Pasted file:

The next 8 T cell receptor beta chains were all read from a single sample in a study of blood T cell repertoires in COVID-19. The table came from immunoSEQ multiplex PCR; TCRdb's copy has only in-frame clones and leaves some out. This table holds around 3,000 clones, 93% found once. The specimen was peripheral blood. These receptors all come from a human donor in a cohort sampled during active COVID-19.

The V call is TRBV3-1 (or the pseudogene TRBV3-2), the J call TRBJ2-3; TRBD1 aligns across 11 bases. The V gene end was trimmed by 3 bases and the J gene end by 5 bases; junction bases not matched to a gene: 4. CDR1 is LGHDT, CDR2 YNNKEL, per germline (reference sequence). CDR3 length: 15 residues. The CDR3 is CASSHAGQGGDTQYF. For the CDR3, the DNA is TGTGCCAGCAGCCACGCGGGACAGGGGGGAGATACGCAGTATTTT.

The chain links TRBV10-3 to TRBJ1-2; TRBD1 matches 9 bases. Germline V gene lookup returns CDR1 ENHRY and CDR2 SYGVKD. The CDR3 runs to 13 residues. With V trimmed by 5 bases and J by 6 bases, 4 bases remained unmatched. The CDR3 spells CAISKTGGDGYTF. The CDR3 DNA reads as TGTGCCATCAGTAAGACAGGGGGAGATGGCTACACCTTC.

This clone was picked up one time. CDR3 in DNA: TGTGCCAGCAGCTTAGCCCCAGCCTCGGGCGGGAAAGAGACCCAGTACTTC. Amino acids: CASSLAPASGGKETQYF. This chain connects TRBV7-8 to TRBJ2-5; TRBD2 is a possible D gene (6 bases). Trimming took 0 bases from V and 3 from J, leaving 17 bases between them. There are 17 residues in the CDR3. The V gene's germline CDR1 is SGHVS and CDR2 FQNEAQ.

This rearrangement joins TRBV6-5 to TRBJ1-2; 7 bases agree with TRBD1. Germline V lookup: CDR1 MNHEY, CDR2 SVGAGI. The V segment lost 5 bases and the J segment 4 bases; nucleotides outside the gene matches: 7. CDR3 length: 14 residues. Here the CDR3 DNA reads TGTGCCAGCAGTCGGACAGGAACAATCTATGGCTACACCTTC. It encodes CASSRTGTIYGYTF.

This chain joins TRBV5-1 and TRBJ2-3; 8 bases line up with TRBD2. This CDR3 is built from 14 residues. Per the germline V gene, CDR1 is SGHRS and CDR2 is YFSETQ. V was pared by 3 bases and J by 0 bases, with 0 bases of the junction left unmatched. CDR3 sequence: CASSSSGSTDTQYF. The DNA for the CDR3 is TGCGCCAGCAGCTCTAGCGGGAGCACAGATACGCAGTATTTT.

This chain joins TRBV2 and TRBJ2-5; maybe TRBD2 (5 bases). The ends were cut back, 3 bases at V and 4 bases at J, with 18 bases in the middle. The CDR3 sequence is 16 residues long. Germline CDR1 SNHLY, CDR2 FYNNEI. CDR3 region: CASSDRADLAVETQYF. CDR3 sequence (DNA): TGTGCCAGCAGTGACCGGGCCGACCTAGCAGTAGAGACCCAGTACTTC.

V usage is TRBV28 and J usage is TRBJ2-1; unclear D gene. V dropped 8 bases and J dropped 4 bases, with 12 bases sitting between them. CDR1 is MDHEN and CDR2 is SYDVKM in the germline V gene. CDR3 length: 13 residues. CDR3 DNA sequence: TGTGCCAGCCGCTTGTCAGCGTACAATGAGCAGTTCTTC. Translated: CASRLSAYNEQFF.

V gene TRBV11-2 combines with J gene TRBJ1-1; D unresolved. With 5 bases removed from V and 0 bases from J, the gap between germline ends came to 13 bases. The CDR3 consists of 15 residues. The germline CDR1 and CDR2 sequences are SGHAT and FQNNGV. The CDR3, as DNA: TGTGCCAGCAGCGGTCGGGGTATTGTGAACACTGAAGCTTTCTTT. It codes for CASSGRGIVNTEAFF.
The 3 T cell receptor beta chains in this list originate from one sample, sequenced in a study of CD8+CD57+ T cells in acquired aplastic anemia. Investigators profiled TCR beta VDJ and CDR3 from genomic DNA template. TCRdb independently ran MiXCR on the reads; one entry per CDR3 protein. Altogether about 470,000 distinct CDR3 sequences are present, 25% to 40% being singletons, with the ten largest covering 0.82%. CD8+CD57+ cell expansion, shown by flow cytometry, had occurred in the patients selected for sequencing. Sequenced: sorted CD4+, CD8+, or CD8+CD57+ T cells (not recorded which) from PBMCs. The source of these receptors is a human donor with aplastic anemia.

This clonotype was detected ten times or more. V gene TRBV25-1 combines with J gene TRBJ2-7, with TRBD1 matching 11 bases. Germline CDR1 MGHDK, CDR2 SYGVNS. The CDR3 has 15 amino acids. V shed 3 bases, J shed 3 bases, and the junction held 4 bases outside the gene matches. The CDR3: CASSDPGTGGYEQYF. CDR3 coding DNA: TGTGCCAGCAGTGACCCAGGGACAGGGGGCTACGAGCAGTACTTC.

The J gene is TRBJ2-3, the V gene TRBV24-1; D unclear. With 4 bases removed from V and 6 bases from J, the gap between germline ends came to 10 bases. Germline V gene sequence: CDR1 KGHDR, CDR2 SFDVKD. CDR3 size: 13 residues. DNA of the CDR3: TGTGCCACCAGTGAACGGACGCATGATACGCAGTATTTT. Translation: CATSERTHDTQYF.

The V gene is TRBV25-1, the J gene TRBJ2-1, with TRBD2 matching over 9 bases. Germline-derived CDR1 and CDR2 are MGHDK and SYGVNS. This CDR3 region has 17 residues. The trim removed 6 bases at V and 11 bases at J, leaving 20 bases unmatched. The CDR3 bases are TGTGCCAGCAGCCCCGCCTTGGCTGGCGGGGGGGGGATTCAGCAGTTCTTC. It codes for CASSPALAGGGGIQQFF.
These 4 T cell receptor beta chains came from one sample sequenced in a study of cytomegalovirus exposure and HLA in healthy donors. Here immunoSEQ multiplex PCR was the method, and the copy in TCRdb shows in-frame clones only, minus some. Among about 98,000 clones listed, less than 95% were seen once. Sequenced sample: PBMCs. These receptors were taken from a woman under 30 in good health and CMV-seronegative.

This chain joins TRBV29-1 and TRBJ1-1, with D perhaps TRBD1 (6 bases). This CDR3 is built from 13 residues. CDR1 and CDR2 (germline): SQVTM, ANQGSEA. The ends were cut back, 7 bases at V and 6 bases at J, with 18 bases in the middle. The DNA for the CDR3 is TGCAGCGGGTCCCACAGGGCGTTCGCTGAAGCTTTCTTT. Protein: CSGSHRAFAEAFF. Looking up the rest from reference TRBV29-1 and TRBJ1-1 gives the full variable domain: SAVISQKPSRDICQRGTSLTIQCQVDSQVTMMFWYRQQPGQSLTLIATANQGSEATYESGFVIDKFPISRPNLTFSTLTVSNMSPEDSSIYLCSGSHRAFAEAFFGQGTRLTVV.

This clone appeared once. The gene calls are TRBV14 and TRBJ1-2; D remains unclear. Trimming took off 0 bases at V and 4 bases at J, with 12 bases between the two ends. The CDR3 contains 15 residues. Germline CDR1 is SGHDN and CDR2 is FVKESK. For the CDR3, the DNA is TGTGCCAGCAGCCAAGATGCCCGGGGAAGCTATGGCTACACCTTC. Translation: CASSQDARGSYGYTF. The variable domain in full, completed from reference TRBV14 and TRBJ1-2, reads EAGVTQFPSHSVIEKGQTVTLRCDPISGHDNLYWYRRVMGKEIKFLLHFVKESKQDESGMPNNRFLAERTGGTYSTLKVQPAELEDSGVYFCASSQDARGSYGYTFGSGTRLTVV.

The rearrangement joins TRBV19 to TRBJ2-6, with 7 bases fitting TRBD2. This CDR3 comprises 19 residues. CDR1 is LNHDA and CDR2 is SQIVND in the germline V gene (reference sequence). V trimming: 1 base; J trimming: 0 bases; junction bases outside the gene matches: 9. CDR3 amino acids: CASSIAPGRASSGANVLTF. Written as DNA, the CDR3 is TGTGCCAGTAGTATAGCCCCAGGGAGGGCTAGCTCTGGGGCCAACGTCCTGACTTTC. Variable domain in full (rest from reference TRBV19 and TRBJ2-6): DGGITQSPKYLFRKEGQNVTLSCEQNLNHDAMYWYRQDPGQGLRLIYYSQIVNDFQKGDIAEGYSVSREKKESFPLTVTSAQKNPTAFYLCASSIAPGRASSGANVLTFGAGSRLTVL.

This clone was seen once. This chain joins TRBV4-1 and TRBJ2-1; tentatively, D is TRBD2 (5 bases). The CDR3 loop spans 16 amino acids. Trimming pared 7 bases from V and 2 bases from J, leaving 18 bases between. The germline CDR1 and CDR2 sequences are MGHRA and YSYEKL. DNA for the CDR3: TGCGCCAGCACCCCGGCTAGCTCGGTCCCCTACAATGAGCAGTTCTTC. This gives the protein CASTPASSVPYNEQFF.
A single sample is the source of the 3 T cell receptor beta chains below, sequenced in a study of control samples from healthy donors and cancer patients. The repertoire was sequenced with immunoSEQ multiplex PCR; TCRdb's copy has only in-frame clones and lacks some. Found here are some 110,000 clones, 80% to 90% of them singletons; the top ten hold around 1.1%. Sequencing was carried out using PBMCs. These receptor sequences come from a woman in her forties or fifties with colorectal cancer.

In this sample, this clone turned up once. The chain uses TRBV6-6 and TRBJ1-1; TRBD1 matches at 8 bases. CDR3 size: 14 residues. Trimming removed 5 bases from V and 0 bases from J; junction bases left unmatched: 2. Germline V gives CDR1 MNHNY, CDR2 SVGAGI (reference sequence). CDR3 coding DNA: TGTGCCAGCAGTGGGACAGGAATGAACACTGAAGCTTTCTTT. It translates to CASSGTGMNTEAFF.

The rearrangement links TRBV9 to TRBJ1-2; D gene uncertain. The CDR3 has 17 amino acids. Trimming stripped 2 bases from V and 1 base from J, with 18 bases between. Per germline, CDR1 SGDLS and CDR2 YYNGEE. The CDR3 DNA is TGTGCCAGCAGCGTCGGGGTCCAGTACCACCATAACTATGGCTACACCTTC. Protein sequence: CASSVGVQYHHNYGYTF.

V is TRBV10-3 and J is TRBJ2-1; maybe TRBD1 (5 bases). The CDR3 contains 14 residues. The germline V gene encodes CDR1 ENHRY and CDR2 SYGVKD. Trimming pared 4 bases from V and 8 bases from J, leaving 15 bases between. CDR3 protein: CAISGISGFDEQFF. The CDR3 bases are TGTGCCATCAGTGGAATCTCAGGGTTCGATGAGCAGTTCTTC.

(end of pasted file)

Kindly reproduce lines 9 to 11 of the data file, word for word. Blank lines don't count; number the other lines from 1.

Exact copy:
V gene TRBV11-2 combines with J gene TRBJ1-1; D unresolved. With 5 bases removed from V and 0 bases from J, the gap between germline ends came to 13 bases. The CDR3 consists of 15 residues. The germline CDR1 and CDR2 sequences are SGHAT and FQNNGV. The CDR3, as DNA: TGTGCCAGCAGCGGTCGGGGTATTGTGAACACTGAAGCTTTCTTT. It codes for CASSGRGIVNTEAFF.
The 3 T cell receptor beta chains in this list originate from one sample, sequenced in a study of CD8+CD57+ T cells in acquired aplastic anemia. Investigators profiled TCR beta VDJ and CDR3 from genomic DNA template. TCRdb independently ran MiXCR on the reads; one entry per CDR3 protein. Altogether about 470,000 distinct CDR3 sequences are present, 25% to 40% being singletons, with the ten largest covering 0.82%. CD8+CD57+ cell expansion, shown by flow cytometry, had occurred in the patients selected for sequencing. Sequenced: sorted CD4+, CD8+, or CD8+CD57+ T cells (not recorded which) from PBMCs. The source of these receptors is a human donor with aplastic anemia.

This clonotype was detected ten times or more. V gene TRBV25-1 combines with J gene TRBJ2-7, with TRBD1 matching 11 bases. Germline CDR1 MGHDK, CDR2 SYGVNS. The CDR3 has 15 amino acids. V shed 3 bases, J shed 3 bases, and the junction held 4 bases outside the gene matches. The CDR3: CASSDPGTGGYEQYF. CDR3 coding DNA: TGTGCCAGCAGTGACCCAGGGACAGGGGGCTACGAGCAGTACTTC.